A True Lady and Surprise Millionaire

Helen Banas lived a quiet life during her retirement years in Laguna Woods California. Ahelen-banas widow for more than 50 years, Helen was fond of the simple things in life such as eating bonbons and enjoying the beautiful Southern California weather from the balcony of her modest townhome.

Known as a frugal sort, Helen did not spend money on things she did not need but rather chose to invest her income and watch it grow.  And grow it did!

Upon her death in 2012 Helen left a whopping $27 million to both local and national Alzheimers charities.   It turns out that Helen’s mother had suffered from the disease years earlier and she wanted to provide funds for research and the care of those affected. This multi-million dollar Surprise Millionaire is a great example of what can happen when you invest wisely over an extended period of time.  The results can be astounding!

The Quiet Man

BROWN-061615-01.jpgA quiet man in Chicago whose death didn’t really make the news certainly made the news recently.  James A. Flavin, a man who wore old clothes, drove a beat-up car and lived in a small home in a poor neighborhood was thought to have an estate worth about $53,000.  But then they opened that safe deposit box…

 

 

 

My 100th Post: Why Millennials Will Never Be Surprise Millionaires

The Surprise Millionaires

To celebrate my 100th post, let’s discuss the millennials from their perspective.  This post features my first guest writer: my daughter, Kelsey McDowell.

Saddled with student loan debt and a perceived inability to invest, I am far from the profile of the frugal outlier chronicled on this blog. When my father initially asked me to write for The Surprise Millionaire, I was quite unsure what I could possibly contribute.

Lucky for you, I am not here to provide any lasting financial advice. Rather, as a self-proclaimed expert on my generation, I am here to support an argument made in his last post: the millennial will never be a surprise millionaire.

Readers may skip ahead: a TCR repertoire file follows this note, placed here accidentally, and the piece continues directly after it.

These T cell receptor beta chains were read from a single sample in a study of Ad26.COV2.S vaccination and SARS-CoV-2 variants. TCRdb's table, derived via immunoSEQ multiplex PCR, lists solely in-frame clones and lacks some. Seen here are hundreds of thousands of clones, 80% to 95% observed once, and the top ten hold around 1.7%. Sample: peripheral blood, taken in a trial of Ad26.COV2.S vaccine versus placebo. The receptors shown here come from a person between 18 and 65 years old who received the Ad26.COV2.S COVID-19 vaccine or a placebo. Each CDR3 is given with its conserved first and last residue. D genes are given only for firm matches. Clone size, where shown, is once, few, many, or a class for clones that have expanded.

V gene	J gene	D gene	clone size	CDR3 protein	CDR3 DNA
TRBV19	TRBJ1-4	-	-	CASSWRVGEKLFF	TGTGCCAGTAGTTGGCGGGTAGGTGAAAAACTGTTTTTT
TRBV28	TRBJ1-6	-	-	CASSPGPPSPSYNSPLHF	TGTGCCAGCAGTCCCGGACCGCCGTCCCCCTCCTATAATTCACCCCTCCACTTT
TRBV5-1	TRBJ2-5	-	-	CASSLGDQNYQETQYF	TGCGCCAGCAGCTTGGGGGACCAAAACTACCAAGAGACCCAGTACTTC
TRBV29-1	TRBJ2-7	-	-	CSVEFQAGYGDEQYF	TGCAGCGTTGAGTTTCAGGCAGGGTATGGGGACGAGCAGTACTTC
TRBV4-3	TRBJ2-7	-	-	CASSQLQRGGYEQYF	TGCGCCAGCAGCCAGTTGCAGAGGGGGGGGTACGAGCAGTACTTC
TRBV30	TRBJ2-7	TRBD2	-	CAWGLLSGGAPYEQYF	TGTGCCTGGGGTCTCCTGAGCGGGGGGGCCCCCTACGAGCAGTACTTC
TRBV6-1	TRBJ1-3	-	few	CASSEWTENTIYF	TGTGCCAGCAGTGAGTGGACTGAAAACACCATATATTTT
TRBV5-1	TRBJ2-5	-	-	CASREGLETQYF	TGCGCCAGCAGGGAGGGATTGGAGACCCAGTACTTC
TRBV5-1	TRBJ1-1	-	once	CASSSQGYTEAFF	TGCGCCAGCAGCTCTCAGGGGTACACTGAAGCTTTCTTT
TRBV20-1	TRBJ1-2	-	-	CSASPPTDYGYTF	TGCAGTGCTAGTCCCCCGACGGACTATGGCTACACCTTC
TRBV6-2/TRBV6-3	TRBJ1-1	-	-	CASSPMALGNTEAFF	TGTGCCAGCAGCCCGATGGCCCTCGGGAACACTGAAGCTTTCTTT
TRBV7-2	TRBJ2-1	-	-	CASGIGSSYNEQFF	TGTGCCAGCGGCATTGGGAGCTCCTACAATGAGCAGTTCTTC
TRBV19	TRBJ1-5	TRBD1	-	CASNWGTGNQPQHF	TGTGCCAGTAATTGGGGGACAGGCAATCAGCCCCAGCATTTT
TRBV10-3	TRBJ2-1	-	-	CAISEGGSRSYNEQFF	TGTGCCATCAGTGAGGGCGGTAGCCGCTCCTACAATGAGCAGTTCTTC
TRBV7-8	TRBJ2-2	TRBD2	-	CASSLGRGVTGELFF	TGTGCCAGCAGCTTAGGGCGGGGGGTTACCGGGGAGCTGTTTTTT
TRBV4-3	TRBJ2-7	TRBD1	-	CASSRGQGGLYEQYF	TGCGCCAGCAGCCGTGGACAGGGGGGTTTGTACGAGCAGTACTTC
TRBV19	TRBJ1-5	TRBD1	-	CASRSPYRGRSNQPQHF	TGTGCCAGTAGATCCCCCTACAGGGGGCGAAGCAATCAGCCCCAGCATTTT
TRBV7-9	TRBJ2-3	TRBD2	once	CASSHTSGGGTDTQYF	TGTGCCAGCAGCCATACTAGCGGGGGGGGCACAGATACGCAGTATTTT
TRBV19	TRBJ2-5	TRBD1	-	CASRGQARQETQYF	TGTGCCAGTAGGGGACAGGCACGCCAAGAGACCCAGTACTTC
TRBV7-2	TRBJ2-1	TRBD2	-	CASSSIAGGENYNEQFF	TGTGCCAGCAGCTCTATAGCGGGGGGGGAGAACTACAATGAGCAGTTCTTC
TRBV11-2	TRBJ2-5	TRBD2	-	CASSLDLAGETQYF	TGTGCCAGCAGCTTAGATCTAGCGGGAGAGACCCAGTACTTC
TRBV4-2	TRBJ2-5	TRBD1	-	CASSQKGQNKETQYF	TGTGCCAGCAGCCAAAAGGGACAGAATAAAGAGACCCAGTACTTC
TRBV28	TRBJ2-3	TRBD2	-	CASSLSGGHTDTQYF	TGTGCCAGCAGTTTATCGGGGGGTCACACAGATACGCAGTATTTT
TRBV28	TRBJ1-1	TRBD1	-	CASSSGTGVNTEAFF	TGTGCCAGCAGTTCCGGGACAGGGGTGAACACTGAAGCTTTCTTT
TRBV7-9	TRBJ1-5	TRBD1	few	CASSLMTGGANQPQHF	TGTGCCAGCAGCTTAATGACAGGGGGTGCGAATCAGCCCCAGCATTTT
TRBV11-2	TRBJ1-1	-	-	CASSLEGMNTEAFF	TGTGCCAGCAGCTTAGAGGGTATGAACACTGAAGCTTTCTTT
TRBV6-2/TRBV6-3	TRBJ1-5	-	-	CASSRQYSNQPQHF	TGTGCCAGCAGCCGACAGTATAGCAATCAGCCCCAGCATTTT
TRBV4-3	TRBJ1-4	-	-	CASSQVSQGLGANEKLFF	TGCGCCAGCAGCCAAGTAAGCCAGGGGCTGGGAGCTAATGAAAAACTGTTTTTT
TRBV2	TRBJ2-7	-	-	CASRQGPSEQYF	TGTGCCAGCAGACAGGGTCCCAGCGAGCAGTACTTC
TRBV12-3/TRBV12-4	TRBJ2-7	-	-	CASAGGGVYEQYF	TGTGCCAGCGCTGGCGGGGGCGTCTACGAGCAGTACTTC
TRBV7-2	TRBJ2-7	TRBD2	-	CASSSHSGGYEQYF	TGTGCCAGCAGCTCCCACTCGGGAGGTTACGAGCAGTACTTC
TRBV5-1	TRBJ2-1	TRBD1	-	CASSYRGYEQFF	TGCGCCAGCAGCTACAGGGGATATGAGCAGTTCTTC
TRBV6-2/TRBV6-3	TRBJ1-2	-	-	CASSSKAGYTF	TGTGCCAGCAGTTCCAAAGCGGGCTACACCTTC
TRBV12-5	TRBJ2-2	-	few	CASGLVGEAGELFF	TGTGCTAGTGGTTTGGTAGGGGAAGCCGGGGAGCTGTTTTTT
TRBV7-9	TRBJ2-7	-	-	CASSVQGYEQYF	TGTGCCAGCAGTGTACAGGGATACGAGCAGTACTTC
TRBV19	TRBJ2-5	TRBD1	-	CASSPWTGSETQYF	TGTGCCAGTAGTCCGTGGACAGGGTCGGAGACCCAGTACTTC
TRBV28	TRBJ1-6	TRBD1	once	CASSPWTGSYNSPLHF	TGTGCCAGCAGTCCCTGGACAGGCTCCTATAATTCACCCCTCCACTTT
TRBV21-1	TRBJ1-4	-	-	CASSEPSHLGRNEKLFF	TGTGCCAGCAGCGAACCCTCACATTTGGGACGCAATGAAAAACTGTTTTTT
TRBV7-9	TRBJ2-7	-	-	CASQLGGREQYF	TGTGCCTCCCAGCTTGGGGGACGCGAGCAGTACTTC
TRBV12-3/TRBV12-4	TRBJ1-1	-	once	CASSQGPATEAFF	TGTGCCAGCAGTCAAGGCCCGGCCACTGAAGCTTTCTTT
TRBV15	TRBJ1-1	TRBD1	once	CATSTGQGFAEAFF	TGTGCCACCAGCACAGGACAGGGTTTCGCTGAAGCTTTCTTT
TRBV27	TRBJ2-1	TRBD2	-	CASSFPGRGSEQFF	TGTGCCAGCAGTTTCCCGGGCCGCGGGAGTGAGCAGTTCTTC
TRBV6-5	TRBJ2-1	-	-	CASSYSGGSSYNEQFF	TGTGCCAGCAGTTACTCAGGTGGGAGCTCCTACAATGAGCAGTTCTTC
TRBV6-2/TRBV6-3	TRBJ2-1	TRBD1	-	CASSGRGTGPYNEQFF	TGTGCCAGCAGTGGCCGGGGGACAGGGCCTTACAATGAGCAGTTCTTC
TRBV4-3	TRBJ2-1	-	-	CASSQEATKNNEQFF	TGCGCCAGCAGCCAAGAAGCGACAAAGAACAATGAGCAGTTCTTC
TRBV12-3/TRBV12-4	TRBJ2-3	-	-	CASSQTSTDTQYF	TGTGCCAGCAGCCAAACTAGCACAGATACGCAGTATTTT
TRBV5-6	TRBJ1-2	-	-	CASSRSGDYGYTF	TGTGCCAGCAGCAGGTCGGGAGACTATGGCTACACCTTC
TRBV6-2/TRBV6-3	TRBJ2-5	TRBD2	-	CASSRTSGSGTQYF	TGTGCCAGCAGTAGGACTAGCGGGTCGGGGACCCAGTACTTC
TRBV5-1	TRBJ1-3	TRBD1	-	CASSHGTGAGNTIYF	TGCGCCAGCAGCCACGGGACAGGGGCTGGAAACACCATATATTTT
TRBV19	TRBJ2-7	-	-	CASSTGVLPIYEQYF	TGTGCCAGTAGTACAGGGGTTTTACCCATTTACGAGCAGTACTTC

That’s awfully generalized and negative, isn’t it? “Never a surprise millionaire? I’m going to be showing all you boomers just how awesome and unique and successful and UNIQUELY SUCCESSFUL I am… or will be! Someday!” cries the millennial from his urban coffee shop. Yes, the millennial fervently believes in his potential. Is that not how he has been raised, though?

If you were to stop 100 millennials on the street, I can unscientifically guarantee most of them would claim that they possess the potential to be a millionaire. The millennial believes in himself, which is certainly half the battle. But will this confidence translate into consistent and gradual wealth accumulation? Probably not.

The millennial, with his inflated sense of self and conditioned need for instant gratification, is in for a life-long battle. Will his immediate perceived needs outweigh the wise advice to invest for the future?

While the millennial can certainly become a millionaire, he will likely take a path much different from our surprise millionaire. Where the surprise millionaire slowly accumulates his wealth through frugality and sometimes doing without, the millennial will harness his innovative, entrepreneurial spirit and follow a vastly different timeline.

The surprise millionaire will always be an outlier, but it appears that his breed will become even more rare.